photo 2 I went on a bread making course this week. It is always difficult with courses to know which one to choose. Some years ago I tried to get to Richard Bertinet but the truth is that whilst he is such a well known baker, he is also incredibly expensive. Instead I got a voucher to do the course at Paul which was more demonstration than course and focused on French bakery.

Trays of Justin's famous doughnuts waiting to go out to their stall

Trays of Justin’s famous doughnuts waiting to go out to their stall

I was compelled to try again this time because of all the recent press about smiley baker Justin Gellatly and his relatively new business. Created just under a year ago, Bread Ahead is a collaboration between Justin, who was previously head baker at St John bakery, and Matt Jones, who set up Flour Power and is a great baker in his own right. I’m not sure what the right term is to describe two bakers at the top of their game pairing up but certainly the outcome is something special. They are taking over the restaurant and market scenes with their breads and have become part of the London food culture with their doughnuts which are out of this world. I’m sure if we Brits were more American in our attitude then these would receive the same notoriety as the cronut. But that’s just not our style.

An enthusiastic Aiden starts out with the inspiration board on the wall behind him

An enthusiastic Aiden starts out with the inspiration board on the wall behind him

Having completed the course I can now say that it was a really great choice and delivered just what I wanted. I attended the Introduction to Sourdough course in their bakery school and it really did make a grand introduction. The course was taken by the lovely Aiden Chapman who had just the right passion and knowledge balance. There was much talk of bread and the current issues with gluten that seem to have become trendy these days. Aiden’s view reflected mine believing that a lot of this is not genuine gluten allergy rather a fashion to find a flat stomach. In reality, we have been making bread since prehistoric times and when replicating those methods there is a lot of good to be taken from it. Using stoneground flour and a wild yeast starter, Aiden argues that this bread actually enhances the bodies ability to digest rather than the opposite. In fact he told us that there are studies going on in the USA which show coeliacs are able to eat bread made this way without any issues. It’s really only in the last 50 odd years since the Chorleywood method was developed to industrialise production that things went horribly wrong. Nowadays the majority of people think of that as bread but it is a woeful comparison to the real thing.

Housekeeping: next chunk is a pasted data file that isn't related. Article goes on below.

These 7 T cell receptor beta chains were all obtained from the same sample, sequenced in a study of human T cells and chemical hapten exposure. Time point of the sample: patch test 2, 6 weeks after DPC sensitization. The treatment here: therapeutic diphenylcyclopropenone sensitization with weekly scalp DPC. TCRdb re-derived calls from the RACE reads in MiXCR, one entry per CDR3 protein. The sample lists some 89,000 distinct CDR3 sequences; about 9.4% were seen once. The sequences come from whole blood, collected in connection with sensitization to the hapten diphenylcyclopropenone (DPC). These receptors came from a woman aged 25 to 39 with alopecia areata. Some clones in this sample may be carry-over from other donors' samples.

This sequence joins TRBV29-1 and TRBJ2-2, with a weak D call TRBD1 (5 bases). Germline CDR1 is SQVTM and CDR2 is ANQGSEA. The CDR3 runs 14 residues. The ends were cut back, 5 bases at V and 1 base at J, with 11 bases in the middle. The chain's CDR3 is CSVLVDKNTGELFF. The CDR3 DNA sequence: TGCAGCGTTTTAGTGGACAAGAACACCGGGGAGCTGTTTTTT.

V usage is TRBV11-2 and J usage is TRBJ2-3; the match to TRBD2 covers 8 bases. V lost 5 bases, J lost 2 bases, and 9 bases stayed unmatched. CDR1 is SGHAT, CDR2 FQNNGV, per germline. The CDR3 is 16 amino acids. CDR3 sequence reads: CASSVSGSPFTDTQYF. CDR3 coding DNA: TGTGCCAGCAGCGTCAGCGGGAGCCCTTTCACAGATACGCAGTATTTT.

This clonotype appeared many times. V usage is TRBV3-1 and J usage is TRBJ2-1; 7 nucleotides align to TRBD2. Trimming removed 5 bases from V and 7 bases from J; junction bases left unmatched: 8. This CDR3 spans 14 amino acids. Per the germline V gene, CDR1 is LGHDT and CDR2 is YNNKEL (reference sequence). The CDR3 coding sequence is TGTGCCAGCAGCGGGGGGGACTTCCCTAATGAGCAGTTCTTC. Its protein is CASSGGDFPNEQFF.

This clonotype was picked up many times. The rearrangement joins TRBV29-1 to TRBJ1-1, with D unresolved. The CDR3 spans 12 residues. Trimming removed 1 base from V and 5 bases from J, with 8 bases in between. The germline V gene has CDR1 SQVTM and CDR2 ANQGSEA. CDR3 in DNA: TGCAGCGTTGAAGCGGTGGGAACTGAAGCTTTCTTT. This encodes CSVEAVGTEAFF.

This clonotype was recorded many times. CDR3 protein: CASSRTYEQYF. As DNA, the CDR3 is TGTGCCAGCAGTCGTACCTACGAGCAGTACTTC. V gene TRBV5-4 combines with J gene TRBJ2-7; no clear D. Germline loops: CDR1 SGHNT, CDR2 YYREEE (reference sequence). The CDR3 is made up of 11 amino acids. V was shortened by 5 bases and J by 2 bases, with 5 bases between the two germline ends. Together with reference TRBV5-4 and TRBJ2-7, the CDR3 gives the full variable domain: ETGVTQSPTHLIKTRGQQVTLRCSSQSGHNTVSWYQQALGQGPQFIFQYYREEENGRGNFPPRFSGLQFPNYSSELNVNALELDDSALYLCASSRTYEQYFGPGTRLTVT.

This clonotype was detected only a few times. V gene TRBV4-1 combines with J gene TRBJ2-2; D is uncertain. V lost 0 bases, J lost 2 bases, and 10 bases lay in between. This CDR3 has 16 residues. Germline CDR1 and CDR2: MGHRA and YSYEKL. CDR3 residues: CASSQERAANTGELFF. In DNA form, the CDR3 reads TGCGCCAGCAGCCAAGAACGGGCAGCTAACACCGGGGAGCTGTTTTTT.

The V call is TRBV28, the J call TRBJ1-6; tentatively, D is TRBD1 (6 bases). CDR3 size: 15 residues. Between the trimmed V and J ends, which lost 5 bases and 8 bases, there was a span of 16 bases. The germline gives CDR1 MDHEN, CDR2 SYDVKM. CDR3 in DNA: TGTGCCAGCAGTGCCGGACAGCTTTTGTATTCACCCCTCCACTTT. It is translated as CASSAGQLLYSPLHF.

The birth of Harry

The birth of Harry

We started our course creating our own wild yeast starter which we were encouraged to name, as apparently that helps you look after it more. The Bread Ahead starter that Justin created was blessed by the Canon of Southwark Cathedral and certainly makes an impressive loaf, with or without spiritual help. Harry, as I named mine, is still going strong as I follow my instructions to feed him over 5 days for the ideal base. Given that it takes so long, we were able to cheat and have the hallowed one for our course purposes.

Our rye breads proving quietly

Our rye breads proving quietly…

...and the miraculous outcome

…and the miraculous outcome

We went on to learn about 3 different breads: rye bread, levain, and the no knead method. The process is such a wonderful nod to the artisan craft and yet it was very simple. None of that over the top hurling and kneading thing going on, just a respectful mix of the classic ingredients: great flour, cold water (always cold), the starter and salt. Simples. There were easy tips on how to bake at just the right temperature and how to replicate the professional steam that is created in the industrial ovens. All very practical.

Two hand formed doughs just before being slashed and baked

Two hand formed doughs just before being slashed and baked

The result was amazing. Mr Jones and I both turned out two yummy loaves that outshone the effort that we had to put in and have been a superb addition to the weekend catering. Harry is well on his way too, so next weekend, it will be a chance to try again and see if what we learnt can be replicated at home. Let’s see.

Ta da!

Ta da!

 

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